The Better Care Reconciliation Act would cut health insurance coverage for 22 million people by 2026, but that number could change with news that the Senate will now include a penalty for going uninsured in its repeal plan.
The nonpartisan Congressional Budget Office on Monday said that 22 million people would lose health insurance coverage under the Senate plan to repeal and replace the Affordable Care Act.
The Better Care Reconciliation Act of 2017 would also reduce direct spending by more than $1 trillion and reduce revenues by $701 billion over the next decade, with a net reduction to the federal deficit by $321 billion. The CBO said that is about $202 billion more than the estimated savings in the House American Health Care Act, the companion legislation that passed in early May on a strict party line vote.
The CBO noted that:
- The largest savings would come from reductions in outlays for Medicaid—spending on the program would decline in 2026 by 26% in comparison with what CBO projects under current law—and from changes to the ACA’s subsidies for non-group health insurance.
Those savings would be partially offset by the effects of other changes to the ACA’s provisions dealing with insurance coverage: additional spending designed to reduce premiums and a reduction in revenues from repealing penalties on employers who do not offer insurance and on people who do not purchase insurance.
- The largest increases in deficits would come from repealing or modifying tax provisions in the ACA that are not directly related to health insurance coverage, including repealing a surtax on net investment income and repealing annual fees imposed on health insurers.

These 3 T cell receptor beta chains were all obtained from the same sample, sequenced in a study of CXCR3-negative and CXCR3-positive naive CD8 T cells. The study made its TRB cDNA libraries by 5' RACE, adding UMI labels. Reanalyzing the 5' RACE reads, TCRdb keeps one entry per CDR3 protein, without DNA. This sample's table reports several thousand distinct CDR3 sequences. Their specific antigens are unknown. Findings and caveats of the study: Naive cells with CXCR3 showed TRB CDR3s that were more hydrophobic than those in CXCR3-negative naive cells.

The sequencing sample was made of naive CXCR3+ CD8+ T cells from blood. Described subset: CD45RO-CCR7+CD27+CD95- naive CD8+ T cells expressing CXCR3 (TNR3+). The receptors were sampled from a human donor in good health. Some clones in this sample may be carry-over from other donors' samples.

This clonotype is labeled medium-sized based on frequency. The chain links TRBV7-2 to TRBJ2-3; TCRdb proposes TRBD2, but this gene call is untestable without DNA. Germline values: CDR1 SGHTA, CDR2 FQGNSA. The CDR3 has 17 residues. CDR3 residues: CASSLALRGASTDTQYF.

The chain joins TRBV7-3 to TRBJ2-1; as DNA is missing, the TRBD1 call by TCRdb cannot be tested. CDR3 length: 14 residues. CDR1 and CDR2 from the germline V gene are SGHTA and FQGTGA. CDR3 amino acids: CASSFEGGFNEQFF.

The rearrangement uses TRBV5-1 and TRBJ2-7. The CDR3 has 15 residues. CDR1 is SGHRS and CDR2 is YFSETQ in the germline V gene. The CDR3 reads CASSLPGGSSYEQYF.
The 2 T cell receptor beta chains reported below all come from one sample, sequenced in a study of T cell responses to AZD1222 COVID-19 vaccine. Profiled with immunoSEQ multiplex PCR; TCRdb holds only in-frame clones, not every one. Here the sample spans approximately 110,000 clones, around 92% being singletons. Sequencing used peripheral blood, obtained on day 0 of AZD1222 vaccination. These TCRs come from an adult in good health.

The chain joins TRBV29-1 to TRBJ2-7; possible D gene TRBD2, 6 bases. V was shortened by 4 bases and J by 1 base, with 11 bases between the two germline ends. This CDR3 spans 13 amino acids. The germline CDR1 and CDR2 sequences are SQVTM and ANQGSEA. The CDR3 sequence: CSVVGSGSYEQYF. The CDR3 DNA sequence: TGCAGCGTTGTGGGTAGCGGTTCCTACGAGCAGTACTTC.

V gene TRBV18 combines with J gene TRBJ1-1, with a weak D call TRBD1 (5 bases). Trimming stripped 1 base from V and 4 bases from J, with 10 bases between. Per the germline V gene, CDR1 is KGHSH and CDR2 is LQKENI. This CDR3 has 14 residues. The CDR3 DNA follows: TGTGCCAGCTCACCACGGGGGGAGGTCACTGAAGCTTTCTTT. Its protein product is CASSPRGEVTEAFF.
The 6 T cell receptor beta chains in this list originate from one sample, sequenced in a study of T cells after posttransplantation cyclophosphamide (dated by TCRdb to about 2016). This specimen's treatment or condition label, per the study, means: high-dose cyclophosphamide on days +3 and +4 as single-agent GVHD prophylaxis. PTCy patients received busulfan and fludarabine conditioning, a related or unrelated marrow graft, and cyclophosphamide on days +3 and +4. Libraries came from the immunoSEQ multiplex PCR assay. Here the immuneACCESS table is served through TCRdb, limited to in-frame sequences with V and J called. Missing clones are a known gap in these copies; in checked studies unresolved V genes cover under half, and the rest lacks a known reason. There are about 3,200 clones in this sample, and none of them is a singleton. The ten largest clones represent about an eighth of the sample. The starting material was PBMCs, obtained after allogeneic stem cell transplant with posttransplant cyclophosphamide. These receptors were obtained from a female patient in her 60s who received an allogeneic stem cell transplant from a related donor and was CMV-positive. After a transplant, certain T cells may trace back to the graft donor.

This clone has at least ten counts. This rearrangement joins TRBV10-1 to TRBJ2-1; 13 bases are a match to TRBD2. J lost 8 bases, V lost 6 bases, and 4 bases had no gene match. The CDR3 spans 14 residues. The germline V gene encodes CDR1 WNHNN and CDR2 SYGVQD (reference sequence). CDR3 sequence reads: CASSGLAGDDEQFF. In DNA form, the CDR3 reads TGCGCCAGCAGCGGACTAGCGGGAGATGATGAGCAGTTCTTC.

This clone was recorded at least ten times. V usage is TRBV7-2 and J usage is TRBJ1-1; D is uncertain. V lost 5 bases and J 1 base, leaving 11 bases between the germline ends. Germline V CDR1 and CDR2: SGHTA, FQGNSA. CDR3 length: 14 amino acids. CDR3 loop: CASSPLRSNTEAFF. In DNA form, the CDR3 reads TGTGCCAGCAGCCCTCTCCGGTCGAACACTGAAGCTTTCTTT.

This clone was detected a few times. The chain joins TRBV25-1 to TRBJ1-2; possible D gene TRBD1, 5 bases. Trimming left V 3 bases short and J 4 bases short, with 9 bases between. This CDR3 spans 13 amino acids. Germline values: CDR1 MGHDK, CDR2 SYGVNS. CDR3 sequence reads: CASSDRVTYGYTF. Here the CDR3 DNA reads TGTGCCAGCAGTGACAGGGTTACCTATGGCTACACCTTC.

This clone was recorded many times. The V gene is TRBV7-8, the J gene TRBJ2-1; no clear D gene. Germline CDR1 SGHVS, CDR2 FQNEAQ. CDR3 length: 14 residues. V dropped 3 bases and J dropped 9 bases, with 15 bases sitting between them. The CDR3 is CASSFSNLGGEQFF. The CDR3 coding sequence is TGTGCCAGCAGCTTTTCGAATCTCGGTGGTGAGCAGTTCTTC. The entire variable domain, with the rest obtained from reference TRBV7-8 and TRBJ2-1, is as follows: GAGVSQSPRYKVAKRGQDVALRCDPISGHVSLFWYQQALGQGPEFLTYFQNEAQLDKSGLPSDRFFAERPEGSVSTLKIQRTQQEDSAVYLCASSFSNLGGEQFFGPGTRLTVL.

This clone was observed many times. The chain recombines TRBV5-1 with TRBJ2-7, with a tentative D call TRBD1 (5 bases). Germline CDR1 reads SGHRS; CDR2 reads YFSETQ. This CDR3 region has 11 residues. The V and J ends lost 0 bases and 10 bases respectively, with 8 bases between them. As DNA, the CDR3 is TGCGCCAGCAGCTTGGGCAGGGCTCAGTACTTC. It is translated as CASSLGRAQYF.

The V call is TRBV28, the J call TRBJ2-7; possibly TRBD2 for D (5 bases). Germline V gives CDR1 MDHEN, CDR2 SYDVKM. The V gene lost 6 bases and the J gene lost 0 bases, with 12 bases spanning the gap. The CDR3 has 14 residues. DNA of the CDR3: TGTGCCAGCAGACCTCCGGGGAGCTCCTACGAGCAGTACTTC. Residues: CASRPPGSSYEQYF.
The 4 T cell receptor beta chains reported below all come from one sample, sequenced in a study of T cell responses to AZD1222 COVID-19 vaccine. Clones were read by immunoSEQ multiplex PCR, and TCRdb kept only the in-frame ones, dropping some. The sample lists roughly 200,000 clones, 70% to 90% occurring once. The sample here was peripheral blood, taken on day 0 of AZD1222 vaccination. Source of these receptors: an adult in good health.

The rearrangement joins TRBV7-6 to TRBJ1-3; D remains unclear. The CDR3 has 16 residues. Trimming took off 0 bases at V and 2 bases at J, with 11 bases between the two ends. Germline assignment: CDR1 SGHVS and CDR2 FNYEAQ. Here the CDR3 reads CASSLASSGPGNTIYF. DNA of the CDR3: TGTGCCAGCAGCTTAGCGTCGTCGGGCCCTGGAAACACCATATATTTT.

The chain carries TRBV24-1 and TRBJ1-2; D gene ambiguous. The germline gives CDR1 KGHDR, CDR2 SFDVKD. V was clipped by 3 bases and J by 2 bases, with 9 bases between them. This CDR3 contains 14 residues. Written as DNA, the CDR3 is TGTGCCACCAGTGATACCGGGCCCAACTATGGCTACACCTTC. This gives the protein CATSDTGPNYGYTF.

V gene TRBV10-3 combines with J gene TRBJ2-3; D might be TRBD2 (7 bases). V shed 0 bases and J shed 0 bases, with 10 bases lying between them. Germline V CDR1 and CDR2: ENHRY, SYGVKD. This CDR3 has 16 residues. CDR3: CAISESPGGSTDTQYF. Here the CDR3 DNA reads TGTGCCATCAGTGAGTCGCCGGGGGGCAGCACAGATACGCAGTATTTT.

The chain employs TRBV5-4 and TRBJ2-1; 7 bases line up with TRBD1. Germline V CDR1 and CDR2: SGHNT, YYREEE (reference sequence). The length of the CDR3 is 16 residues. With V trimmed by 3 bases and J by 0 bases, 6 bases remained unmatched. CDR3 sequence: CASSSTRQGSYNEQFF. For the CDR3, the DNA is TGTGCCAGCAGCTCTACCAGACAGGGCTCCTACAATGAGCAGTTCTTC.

The CBO scoring also notes that in 2018 15 million more people would be uninsured under the Senate plan mainly because the penalty for not having insurance would be eliminated. However, several media outlets are reporting that the Senate has added the penalty back into the BCRA, so that could affect the CBO scoring.
Later in the decade, CBO says, lower spending on Medicaid and substantially smaller average subsidies for coverage in the non-group market would also lead to increases in the number of people without health insurance.
By 2026, among people under age 65, enrollment in Medicaid would fall by about 16% and an estimated 49 million people would be uninsured, compared with 28 million who would lack insurance that year under current law.
The BCRA was unveiled last week, the culmination of weeks of secrets meetings by a handful of Republican Senators. There will be no open committee meetings on the legislation, and Senate Majority Leader Mitch McConnell, R-KY, is pushing for a floor vote in the Senate before the July 4 recess. No Democrats are expected to vote for the bill, which means that McConnell will need near-unanimous support from his Republican colleagues. So far, at least four Republicans have expressed opposition to the bill.
The CBO scoring comes as criticism of the Senate plan mounts.
American Medical Association CEO James L. Madara, MD, on Monday joined the long line of major health industry lobbyists to rail against the Better Care Reconciliation Act, bluntly telling Senate leaders: “Medicine has long operated under the precept of Primum non nocere, or ‘first, do no harm.’ The draft legislation violates that standard on many levels.”